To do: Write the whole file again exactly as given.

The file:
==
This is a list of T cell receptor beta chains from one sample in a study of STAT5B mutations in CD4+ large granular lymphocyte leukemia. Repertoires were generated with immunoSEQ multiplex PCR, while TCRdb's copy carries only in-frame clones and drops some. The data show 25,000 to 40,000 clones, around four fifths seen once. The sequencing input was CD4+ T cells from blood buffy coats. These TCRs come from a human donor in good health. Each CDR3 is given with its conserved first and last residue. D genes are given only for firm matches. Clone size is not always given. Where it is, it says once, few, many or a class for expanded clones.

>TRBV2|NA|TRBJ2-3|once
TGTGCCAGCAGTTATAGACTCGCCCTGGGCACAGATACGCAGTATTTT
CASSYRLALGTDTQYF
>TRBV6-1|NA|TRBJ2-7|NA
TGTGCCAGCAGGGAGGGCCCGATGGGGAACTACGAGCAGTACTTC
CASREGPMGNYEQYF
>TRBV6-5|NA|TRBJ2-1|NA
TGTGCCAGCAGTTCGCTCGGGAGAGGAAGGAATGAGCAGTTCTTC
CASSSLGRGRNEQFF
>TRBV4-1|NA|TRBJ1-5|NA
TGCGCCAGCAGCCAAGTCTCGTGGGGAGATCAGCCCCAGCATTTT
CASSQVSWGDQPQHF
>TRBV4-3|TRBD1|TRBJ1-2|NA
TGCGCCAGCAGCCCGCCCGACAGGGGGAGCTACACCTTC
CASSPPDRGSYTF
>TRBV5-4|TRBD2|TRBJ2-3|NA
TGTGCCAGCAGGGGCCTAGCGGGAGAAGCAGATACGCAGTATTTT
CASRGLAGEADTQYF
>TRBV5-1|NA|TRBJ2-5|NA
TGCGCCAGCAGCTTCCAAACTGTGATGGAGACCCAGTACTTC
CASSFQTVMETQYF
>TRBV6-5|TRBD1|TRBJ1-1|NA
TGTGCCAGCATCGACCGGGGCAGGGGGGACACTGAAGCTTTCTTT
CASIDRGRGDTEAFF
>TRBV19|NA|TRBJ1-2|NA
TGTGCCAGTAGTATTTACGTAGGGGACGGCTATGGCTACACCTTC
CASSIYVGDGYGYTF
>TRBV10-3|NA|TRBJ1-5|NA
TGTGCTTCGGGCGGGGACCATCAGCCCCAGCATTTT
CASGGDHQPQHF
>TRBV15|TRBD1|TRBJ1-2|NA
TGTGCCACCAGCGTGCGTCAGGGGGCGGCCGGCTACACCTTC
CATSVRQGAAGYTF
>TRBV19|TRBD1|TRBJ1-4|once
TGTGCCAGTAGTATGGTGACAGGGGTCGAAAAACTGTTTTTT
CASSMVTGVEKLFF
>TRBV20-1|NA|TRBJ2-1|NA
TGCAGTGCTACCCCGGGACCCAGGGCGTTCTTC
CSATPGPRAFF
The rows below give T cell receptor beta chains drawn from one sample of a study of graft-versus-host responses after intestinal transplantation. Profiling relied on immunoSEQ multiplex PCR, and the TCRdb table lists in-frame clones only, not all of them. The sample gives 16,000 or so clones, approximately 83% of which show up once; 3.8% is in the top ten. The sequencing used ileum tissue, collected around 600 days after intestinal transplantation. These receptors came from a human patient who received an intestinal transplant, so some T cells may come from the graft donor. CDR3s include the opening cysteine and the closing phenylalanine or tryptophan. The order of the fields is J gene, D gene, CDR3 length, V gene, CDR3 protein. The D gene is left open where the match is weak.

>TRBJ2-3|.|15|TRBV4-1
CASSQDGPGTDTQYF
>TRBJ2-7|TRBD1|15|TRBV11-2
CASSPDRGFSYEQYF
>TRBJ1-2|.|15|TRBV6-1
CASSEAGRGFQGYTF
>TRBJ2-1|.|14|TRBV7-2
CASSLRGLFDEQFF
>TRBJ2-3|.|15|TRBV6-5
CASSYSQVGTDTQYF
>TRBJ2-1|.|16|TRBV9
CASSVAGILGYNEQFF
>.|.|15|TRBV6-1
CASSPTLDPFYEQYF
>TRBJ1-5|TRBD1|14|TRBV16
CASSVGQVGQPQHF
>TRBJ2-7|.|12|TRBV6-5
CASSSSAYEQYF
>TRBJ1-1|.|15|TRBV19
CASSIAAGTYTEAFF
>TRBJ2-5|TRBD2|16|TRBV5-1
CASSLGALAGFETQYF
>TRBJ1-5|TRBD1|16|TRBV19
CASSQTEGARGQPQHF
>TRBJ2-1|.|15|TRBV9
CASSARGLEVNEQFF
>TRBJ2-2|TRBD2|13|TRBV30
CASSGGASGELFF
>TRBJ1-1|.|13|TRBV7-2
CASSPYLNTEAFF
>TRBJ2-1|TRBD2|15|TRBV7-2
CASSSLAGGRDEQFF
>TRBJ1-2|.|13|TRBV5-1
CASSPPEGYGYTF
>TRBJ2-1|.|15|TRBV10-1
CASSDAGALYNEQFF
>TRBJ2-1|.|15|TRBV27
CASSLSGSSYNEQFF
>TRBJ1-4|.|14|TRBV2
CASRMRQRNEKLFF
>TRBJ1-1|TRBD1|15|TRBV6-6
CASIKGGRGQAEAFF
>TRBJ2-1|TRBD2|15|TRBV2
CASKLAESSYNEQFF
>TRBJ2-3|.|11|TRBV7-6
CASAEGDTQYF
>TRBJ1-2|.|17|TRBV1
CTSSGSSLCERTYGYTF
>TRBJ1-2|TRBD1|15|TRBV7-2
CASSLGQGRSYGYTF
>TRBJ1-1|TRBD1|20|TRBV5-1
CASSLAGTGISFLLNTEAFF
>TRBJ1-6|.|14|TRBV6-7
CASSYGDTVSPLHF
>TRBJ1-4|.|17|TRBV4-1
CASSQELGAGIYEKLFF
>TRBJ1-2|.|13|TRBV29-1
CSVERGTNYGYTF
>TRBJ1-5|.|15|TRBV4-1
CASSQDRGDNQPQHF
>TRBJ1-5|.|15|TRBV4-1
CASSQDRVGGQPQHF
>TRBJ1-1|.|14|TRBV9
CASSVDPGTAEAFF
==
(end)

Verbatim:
This is a list of T cell receptor beta chains from one sample in a study of STAT5B mutations in CD4+ large granular lymphocyte leukemia. Repertoires were generated with immunoSEQ multiplex PCR, while TCRdb's copy carries only in-frame clones and drops some. The data show 25,000 to 40,000 clones, around four fifths seen once. The sequencing input was CD4+ T cells from blood buffy coats. These TCRs come from a human donor in good health. Each CDR3 is given with its conserved first and last residue. D genes are given only for firm matches. Clone size is not always given. Where it is, it says once, few, many or a class for expanded clones.

>TRBV2|NA|TRBJ2-3|once
TGTGCCAGCAGTTATAGACTCGCCCTGGGCACAGATACGCAGTATTTT
CASSYRLALGTDTQYF
>TRBV6-1|NA|TRBJ2-7|NA
TGTGCCAGCAGGGAGGGCCCGATGGGGAACTACGAGCAGTACTTC
CASREGPMGNYEQYF
>TRBV6-5|NA|TRBJ2-1|NA
TGTGCCAGCAGTTCGCTCGGGAGAGGAAGGAATGAGCAGTTCTTC
CASSSLGRGRNEQFF
>TRBV4-1|NA|TRBJ1-5|NA
TGCGCCAGCAGCCAAGTCTCGTGGGGAGATCAGCCCCAGCATTTT
CASSQVSWGDQPQHF
>TRBV4-3|TRBD1|TRBJ1-2|NA
TGCGCCAGCAGCCCGCCCGACAGGGGGAGCTACACCTTC
CASSPPDRGSYTF
>TRBV5-4|TRBD2|TRBJ2-3|NA
TGTGCCAGCAGGGGCCTAGCGGGAGAAGCAGATACGCAGTATTTT
CASRGLAGEADTQYF
>TRBV5-1|NA|TRBJ2-5|NA
TGCGCCAGCAGCTTCCAAACTGTGATGGAGACCCAGTACTTC
CASSFQTVMETQYF
>TRBV6-5|TRBD1|TRBJ1-1|NA
TGTGCCAGCATCGACCGGGGCAGGGGGGACACTGAAGCTTTCTTT
CASIDRGRGDTEAFF
>TRBV19|NA|TRBJ1-2|NA
TGTGCCAGTAGTATTTACGTAGGGGACGGCTATGGCTACACCTTC
CASSIYVGDGYGYTF
>TRBV10-3|NA|TRBJ1-5|NA
TGTGCTTCGGGCGGGGACCATCAGCCCCAGCATTTT
CASGGDHQPQHF
>TRBV15|TRBD1|TRBJ1-2|NA
TGTGCCACCAGCGTGCGTCAGGGGGCGGCCGGCTACACCTTC
CATSVRQGAAGYTF
>TRBV19|TRBD1|TRBJ1-4|once
TGTGCCAGTAGTATGGTGACAGGGGTCGAAAAACTGTTTTTT
CASSMVTGVEKLFF
>TRBV20-1|NA|TRBJ2-1|NA
TGCAGTGCTACCCCGGGACCCAGGGCGTTCTTC
CSATPGPRAFF
The rows below give T cell receptor beta chains drawn from one sample of a study of graft-versus-host responses after intestinal transplantation. Profiling relied on immunoSEQ multiplex PCR, and the TCRdb table lists in-frame clones only, not all of them. The sample gives 16,000 or so clones, approximately 83% of which show up once; 3.8% is in the top ten. The sequencing used ileum tissue, collected around 600 days after intestinal transplantation. These receptors came from a human patient who received an intestinal transplant, so some T cells may come from the graft donor. CDR3s include the opening cysteine and the closing phenylalanine or tryptophan. The order of the fields is J gene, D gene, CDR3 length, V gene, CDR3 protein. The D gene is left open where the match is weak.

>TRBJ2-3|.|15|TRBV4-1
CASSQDGPGTDTQYF
>TRBJ2-7|TRBD1|15|TRBV11-2
CASSPDRGFSYEQYF
>TRBJ1-2|.|15|TRBV6-1
CASSEAGRGFQGYTF
>TRBJ2-1|.|14|TRBV7-2
CASSLRGLFDEQFF
>TRBJ2-3|.|15|TRBV6-5
CASSYSQVGTDTQYF
>TRBJ2-1|.|16|TRBV9
CASSVAGILGYNEQFF
>.|.|15|TRBV6-1
CASSPTLDPFYEQYF
>TRBJ1-5|TRBD1|14|TRBV16
CASSVGQVGQPQHF
>TRBJ2-7|.|12|TRBV6-5
CASSSSAYEQYF
>TRBJ1-1|.|15|TRBV19
CASSIAAGTYTEAFF
>TRBJ2-5|TRBD2|16|TRBV5-1
CASSLGALAGFETQYF
>TRBJ1-5|TRBD1|16|TRBV19
CASSQTEGARGQPQHF
>TRBJ2-1|.|15|TRBV9
CASSARGLEVNEQFF
>TRBJ2-2|TRBD2|13|TRBV30
CASSGGASGELFF
>TRBJ1-1|.|13|TRBV7-2
CASSPYLNTEAFF
>TRBJ2-1|TRBD2|15|TRBV7-2
CASSSLAGGRDEQFF
>TRBJ1-2|.|13|TRBV5-1
CASSPPEGYGYTF
>TRBJ2-1|.|15|TRBV10-1
CASSDAGALYNEQFF
>TRBJ2-1|.|15|TRBV27
CASSLSGSSYNEQFF
>TRBJ1-4|.|14|TRBV2
CASRMRQRNEKLFF
>TRBJ1-1|TRBD1|15|TRBV6-6
CASIKGGRGQAEAFF
>TRBJ2-1|TRBD2|15|TRBV2
CASKLAESSYNEQFF
>TRBJ2-3|.|11|TRBV7-6
CASAEGDTQYF
>TRBJ1-2|.|17|TRBV1
CTSSGSSLCERTYGYTF
>TRBJ1-2|TRBD1|15|TRBV7-2
CASSLGQGRSYGYTF
>TRBJ1-1|TRBD1|20|TRBV5-1
CASSLAGTGISFLLNTEAFF
>TRBJ1-6|.|14|TRBV6-7
CASSYGDTVSPLHF
>TRBJ1-4|.|17|TRBV4-1
CASSQELGAGIYEKLFF
>TRBJ1-2|.|13|TRBV29-1
CSVERGTNYGYTF
>TRBJ1-5|.|15|TRBV4-1
CASSQDRGDNQPQHF
>TRBJ1-5|.|15|TRBV4-1
CASSQDRVGGQPQHF
>TRBJ1-1|.|14|TRBV9
CASSVDPGTAEAFF